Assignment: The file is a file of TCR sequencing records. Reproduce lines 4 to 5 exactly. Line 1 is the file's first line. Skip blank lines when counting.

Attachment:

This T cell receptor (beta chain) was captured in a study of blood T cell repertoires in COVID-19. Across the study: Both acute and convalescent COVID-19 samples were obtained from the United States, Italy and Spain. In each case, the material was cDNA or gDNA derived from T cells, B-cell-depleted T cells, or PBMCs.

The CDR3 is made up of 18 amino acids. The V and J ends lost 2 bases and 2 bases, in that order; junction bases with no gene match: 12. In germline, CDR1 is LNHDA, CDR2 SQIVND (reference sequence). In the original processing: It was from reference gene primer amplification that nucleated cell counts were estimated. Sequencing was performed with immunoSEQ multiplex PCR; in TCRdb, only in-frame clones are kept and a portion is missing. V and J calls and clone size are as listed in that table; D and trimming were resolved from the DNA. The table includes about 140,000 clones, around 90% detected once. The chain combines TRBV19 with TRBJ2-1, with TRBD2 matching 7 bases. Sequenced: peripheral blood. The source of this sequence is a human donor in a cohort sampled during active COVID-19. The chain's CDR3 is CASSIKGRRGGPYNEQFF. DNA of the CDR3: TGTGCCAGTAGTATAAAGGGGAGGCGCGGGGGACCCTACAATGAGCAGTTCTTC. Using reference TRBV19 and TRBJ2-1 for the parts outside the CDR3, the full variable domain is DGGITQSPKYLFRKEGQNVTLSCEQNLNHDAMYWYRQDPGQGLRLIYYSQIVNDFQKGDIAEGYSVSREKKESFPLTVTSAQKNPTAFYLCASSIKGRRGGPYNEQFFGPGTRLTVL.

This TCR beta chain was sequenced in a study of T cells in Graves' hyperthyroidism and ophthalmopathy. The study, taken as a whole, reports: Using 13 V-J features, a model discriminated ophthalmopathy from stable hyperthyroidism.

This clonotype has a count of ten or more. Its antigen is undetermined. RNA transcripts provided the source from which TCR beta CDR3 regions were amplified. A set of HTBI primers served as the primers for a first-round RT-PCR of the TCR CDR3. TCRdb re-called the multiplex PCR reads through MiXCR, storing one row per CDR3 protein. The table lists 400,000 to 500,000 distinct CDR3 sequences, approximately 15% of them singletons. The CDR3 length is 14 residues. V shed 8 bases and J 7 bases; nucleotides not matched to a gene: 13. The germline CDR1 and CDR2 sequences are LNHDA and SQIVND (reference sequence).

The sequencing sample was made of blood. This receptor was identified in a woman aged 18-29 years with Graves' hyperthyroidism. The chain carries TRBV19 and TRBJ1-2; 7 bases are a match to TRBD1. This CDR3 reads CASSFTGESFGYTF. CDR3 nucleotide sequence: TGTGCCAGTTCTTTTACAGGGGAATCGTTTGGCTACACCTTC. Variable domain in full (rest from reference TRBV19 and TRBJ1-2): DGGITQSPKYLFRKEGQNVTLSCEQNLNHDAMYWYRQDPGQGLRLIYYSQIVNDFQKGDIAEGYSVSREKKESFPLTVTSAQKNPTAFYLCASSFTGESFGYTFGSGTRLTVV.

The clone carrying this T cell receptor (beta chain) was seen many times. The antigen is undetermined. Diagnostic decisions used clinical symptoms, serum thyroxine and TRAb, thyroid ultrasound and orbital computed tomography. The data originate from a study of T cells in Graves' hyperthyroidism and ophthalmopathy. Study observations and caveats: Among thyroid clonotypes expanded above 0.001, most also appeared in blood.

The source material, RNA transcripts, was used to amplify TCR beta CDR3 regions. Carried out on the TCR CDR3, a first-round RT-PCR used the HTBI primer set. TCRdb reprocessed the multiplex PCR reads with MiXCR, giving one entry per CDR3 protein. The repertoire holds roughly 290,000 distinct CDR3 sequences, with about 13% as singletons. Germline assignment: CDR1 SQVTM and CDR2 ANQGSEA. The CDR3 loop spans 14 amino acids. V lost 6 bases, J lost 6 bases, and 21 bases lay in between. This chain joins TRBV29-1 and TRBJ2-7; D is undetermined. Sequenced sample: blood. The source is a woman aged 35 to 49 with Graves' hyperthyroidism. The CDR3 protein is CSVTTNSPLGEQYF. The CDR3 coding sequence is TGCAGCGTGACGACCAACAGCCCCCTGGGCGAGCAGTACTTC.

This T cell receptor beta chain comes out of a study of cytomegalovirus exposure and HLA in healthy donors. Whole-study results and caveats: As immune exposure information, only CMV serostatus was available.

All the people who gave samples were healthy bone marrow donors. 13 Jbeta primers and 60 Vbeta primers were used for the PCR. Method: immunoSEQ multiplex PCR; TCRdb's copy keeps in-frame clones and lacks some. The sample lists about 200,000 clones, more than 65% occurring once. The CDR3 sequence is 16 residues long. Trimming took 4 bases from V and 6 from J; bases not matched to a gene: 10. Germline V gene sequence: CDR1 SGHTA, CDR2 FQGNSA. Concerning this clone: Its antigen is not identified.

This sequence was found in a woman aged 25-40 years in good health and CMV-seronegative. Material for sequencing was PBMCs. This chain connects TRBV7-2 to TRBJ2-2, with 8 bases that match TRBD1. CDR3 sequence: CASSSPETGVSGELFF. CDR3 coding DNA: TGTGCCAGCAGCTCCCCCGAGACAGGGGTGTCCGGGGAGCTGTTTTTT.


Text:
This clonotype has a count of ten or more. Its antigen is undetermined. RNA transcripts provided the source from which TCR beta CDR3 regions were amplified. A set of HTBI primers served as the primers for a first-round RT-PCR of the TCR CDR3. TCRdb re-called the multiplex PCR reads through MiXCR, storing one row per CDR3 protein. The table lists 400,000 to 500,000 distinct CDR3 sequences, approximately 15% of them singletons. The CDR3 length is 14 residues. V shed 8 bases and J 7 bases; nucleotides not matched to a gene: 13. The germline CDR1 and CDR2 sequences are LNHDA and SQIVND (reference sequence).

The sequencing sample was made of blood. This receptor was identified in a woman aged 18-29 years with Graves' hyperthyroidism. The chain carries TRBV19 and TRBJ1-2; 7 bases are a match to TRBD1. This CDR3 reads CASSFTGESFGYTF. CDR3 nucleotide sequence: TGTGCCAGTTCTTTTACAGGGGAATCGTTTGGCTACACCTTC. Variable domain in full (rest from reference TRBV19 and TRBJ1-2): DGGITQSPKYLFRKEGQNVTLSCEQNLNHDAMYWYRQDPGQGLRLIYYSQIVNDFQKGDIAEGYSVSREKKESFPLTVTSAQKNPTAFYLCASSFTGESFGYTFGSGTRLTVV.